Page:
Might and Magic I vs. Dragon Age

Matt Barton's picture

Might & MagicMight & MagicRampant Coyote has a great blog post up that compares Dragon Age: Origins and Might & Magic Book One: Secret of the Inner Sanctum. Which is the more compelling? Well, it's no surprise to many of us that the Coyote prefers the latter game, but the interesting thing is why. Here's what he comes up with:

The only answer I have right now is that with the twenty-four year old Might & Magic, I’m playing a game. One I’m familiar with on some levels, but in a new (to me) and exciting world. In Dragon Age, I’m playing through somebody else’s script.
I don't know if I'd agree with him 100% on this, but looking back, it did seem like DA:O was relying much too heavily on cinema and less on great gameplay. I didn't really enjoy the battles very much, and found myself far more interested in seducing companions than combat or acquiring better gear. Maybe that's a good thing, but it did seem far removed from the usual satisfactions of a good CRPG like Baldur's Gate, which was much better able to combine the cinematic aspects with the gameplay.

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clok1966
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maybe

Hmm I cant agree with his assesment. Now if you wanted to compare the playing experince when the games where new.. When I played M&M II (didnt play one until many years later) the first time I was impressed, it was a step up from Wizardry (well in some respects) in my eyes. I enjoyed Dragons Age, and if i sat them both side by side TODAY I would prefer Dragons age. But compareing them at the time they came out and enjoymnet... M&M would win hands down. Not sure that makes sence.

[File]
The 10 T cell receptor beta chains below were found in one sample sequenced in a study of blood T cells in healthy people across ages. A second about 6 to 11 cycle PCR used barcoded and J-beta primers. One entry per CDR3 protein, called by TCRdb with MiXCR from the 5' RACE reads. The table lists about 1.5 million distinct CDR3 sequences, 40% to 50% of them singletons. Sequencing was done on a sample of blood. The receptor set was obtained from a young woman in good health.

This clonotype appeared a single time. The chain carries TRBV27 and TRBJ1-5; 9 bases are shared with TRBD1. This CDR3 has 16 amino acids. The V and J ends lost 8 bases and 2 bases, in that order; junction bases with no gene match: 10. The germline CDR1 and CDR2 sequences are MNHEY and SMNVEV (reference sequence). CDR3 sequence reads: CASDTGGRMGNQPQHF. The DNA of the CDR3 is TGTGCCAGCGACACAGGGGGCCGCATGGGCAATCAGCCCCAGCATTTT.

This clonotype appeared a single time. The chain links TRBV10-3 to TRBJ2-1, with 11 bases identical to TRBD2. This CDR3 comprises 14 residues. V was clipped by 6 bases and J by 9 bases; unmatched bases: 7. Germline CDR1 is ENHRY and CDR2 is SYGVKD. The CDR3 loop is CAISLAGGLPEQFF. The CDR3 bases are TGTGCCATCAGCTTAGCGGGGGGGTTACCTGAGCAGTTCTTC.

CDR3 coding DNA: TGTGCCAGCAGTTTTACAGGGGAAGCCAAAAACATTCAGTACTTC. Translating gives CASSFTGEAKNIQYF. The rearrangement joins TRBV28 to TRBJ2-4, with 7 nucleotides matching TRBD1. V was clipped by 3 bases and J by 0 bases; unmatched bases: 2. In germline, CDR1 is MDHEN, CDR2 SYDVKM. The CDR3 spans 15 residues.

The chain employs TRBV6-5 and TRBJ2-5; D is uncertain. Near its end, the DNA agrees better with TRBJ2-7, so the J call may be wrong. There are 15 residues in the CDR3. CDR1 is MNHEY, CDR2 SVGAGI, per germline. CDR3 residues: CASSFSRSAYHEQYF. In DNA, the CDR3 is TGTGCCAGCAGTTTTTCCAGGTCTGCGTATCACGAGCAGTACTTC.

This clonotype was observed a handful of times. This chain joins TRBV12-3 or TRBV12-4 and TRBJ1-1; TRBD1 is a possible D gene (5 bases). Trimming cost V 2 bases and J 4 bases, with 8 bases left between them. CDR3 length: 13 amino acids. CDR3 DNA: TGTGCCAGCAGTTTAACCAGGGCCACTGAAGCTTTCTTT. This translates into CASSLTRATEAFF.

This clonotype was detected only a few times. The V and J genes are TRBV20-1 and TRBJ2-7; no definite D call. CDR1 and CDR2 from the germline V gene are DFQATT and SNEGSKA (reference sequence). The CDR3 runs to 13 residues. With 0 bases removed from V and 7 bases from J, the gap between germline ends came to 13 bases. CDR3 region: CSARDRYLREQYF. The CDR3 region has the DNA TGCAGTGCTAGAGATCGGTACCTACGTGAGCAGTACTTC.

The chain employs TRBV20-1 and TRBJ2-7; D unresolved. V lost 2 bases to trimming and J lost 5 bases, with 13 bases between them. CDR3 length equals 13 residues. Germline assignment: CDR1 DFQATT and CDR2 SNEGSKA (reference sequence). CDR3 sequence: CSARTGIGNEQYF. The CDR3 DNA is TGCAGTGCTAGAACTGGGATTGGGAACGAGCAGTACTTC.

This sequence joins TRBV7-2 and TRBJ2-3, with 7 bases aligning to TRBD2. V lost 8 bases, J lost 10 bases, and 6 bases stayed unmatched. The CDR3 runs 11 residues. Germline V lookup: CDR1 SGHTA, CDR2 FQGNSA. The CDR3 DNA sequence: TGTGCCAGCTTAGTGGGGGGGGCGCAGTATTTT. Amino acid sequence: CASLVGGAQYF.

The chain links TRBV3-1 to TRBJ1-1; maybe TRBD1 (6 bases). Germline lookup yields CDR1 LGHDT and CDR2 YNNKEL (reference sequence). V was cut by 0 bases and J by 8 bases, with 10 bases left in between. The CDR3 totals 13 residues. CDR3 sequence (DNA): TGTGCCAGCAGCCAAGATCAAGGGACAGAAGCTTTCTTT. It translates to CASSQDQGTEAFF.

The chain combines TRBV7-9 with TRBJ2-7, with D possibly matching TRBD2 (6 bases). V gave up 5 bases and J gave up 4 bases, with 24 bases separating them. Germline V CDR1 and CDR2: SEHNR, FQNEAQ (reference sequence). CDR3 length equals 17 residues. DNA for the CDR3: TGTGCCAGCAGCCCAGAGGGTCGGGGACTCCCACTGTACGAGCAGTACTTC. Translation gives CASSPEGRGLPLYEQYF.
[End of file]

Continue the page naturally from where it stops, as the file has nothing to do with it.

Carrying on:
Dragons Age is no where near a favorite of mine, I liked it, and some of its ideas (not the combat), and how people you chose effects the story. I prefered Draksguard the Dark EyE (spelling?) more that Dragons Age.. it was cheaper and is basic same gamestyle.

i still think most of this come back to alot of "good feelings" we remeber back when we played it the first time. Though.. a replay of M&M III was 'almost" as good as the first time.. I still look at some of the modern improvments.. (mapping), better interfaces and they tip the edge to the new stuff. I would love to see some UPDATED Eye of the Beholder games.. I have looked and lookd for a 3D tile constructions set (err updated one) but nobody has any that i can find, just top down Nes style..

Nathaniel Tolbert
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Dragon Age vs M&M

The only thing that dragon age has going for it over might and magic is the graphics. Plain and simple. The background story is a rehashing of every story since Lord of the Rings, and possibly before that. What makes might and magic so interesting is the melding of science fiction with fantasy. You don't realize it until much later in the game, but it is there. The other thing that the game did well was setting up the world for you. In the age of lower graphic capability, the story was told through copious amounts of text and the manual (all 80 some odd pages of it.) details the background as well as the information on the classes, and spells. Also, as hard as Dragon Age was, I was still able to beat it, and all of the side quests originally available in less than 50 hours. Now, I'm not a fast player, so the fact that I beat it in 50 hours means the average player could beat it in 25. There is a common stigma that a game is not good if it doesn't have great graphics. Gone are the days of engaging story telling and telling stories. Games like those of the past are rarely, if ever made any more. The last great ones were games like ICO, and the game Heavy Rain, which didn't sell anywhere near as well as Sony anticipated. I still play might and magic I, II, and III and I enjoy them very much. Hell, I'm playing pool of radiance right at this moment on the 486 in the other room. Graphics do not make the game, they only supplement. Black Isle can indeed right engaging stories with copious amounts of text, see Baldur's Gate, Icewind Dale, and the like as reference.

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Bill Loguidice